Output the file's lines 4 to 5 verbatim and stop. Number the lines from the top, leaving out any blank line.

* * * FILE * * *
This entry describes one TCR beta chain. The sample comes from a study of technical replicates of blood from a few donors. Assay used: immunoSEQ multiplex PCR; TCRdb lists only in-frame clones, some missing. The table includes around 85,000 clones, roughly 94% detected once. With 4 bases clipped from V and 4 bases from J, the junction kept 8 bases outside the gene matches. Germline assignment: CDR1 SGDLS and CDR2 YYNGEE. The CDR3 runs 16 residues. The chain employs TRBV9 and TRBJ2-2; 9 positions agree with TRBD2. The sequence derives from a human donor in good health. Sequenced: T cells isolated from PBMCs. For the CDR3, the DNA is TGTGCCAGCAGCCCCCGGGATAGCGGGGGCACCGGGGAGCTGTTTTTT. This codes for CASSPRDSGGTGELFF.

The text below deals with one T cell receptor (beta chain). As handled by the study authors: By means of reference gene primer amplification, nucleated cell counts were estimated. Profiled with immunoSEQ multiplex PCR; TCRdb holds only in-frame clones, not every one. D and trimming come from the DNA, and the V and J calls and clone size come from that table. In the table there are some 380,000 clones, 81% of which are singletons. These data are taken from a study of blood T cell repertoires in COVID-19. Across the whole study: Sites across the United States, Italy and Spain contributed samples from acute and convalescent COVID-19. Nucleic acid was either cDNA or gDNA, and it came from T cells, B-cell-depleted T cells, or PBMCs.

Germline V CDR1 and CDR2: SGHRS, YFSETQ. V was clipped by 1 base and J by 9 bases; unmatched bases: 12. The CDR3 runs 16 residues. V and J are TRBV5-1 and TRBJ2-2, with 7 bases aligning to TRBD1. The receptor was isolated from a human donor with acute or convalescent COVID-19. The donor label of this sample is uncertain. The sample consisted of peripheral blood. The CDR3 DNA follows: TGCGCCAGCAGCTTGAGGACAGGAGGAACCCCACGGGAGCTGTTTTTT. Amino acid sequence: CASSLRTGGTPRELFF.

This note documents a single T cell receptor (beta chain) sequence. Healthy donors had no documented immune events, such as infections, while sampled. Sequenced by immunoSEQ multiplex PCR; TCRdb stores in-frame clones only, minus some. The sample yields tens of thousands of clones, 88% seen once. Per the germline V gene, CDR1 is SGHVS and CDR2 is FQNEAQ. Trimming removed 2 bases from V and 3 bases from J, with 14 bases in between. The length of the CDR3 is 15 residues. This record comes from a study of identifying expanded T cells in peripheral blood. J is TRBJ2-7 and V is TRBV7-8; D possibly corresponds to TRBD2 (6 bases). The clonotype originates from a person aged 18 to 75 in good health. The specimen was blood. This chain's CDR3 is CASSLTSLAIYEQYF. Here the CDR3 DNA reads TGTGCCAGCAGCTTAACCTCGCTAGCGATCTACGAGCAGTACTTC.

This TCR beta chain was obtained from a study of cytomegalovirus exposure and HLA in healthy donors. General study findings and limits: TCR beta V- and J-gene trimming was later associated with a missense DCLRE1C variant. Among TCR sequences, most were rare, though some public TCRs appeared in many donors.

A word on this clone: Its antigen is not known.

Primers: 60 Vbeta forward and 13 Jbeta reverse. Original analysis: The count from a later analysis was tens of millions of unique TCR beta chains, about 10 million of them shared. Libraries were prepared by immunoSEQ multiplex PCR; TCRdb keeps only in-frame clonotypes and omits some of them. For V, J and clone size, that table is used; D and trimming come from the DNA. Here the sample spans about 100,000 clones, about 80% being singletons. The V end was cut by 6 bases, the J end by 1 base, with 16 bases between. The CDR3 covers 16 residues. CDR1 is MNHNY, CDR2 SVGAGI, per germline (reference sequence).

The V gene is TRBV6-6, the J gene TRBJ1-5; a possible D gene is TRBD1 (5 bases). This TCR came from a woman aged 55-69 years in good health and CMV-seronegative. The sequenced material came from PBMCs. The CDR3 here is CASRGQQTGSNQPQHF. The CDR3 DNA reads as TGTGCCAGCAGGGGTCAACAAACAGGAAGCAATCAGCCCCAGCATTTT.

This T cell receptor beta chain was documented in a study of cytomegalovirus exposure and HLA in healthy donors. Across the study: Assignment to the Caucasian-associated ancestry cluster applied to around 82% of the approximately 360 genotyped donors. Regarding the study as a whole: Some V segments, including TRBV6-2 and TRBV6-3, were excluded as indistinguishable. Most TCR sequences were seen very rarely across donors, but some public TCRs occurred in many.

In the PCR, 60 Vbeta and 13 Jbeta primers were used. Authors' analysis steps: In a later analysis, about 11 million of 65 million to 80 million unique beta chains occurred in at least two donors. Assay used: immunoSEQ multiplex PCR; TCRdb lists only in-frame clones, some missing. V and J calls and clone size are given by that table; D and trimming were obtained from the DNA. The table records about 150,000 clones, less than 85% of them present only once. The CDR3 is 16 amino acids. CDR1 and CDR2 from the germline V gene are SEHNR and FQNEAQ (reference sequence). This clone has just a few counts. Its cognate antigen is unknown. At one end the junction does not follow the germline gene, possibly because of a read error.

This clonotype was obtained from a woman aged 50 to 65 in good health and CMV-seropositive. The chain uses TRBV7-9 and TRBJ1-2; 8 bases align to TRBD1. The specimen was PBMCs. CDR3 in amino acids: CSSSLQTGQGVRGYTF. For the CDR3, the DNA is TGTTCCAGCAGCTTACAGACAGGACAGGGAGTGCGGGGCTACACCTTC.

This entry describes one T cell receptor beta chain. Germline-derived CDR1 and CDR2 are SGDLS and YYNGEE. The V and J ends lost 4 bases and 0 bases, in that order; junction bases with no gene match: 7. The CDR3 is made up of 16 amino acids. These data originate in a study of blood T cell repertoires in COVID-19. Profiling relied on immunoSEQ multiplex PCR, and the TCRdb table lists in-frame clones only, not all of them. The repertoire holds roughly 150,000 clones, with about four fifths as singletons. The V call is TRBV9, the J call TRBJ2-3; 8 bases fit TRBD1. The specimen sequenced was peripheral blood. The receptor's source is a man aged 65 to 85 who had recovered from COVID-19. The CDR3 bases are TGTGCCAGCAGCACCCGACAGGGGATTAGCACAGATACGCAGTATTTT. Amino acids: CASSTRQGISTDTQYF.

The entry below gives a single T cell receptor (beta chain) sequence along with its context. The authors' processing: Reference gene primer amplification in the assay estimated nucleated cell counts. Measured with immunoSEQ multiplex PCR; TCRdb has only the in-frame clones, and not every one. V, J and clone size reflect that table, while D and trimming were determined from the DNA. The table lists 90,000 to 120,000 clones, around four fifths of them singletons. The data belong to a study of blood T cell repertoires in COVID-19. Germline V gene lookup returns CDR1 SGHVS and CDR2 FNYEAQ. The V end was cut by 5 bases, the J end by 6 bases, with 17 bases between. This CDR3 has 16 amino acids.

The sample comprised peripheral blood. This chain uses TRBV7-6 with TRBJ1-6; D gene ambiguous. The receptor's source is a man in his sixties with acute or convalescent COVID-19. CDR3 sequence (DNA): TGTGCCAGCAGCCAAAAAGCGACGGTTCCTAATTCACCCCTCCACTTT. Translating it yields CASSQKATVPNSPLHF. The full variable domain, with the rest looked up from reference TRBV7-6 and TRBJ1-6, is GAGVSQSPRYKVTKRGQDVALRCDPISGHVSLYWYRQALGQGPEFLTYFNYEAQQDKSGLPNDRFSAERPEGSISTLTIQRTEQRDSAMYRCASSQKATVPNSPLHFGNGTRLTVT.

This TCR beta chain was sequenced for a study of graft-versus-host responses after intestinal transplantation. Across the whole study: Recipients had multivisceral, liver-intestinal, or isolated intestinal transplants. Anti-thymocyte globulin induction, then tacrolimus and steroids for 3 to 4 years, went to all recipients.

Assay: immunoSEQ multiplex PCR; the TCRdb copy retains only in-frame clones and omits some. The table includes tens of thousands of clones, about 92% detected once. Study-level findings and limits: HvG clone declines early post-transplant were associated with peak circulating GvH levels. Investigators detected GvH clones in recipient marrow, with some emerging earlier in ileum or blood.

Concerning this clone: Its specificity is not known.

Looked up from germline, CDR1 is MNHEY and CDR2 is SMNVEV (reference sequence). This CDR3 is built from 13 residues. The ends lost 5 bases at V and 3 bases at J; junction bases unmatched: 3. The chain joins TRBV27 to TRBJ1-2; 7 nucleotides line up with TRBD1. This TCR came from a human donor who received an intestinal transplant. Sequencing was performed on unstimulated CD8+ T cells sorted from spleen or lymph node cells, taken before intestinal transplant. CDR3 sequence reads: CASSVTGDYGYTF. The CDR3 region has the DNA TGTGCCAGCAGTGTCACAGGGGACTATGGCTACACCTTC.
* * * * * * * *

This note documents a single T cell receptor (beta chain) sequence. Healthy donors had no documented immune events, such as infections, while sampled. Sequenced by immunoSEQ multiplex PCR; TCRdb stores in-frame clones only, minus some. The sample yields tens of thousands of clones, 88% seen once. Per the germline V gene, CDR1 is SGHVS and CDR2 is FQNEAQ. Trimming removed 2 bases from V and 3 bases from J, with 14 bases in between. The length of the CDR3 is 15 residues. This record comes from a study of identifying expanded T cells in peripheral blood. J is TRBJ2-7 and V is TRBV7-8; D possibly corresponds to TRBD2 (6 bases). The clonotype originates from a person aged 18 to 75 in good health. The specimen was blood. This chain's CDR3 is CASSLTSLAIYEQYF. Here the CDR3 DNA reads TGTGCCAGCAGCTTAACCTCGCTAGCGATCTACGAGCAGTACTTC.

This TCR beta chain was obtained from a study of cytomegalovirus exposure and HLA in healthy donors. General study findings and limits: TCR beta V- and J-gene trimming was later associated with a missense DCLRE1C variant. Among TCR sequences, most were rare, though some public TCRs appeared in many donors.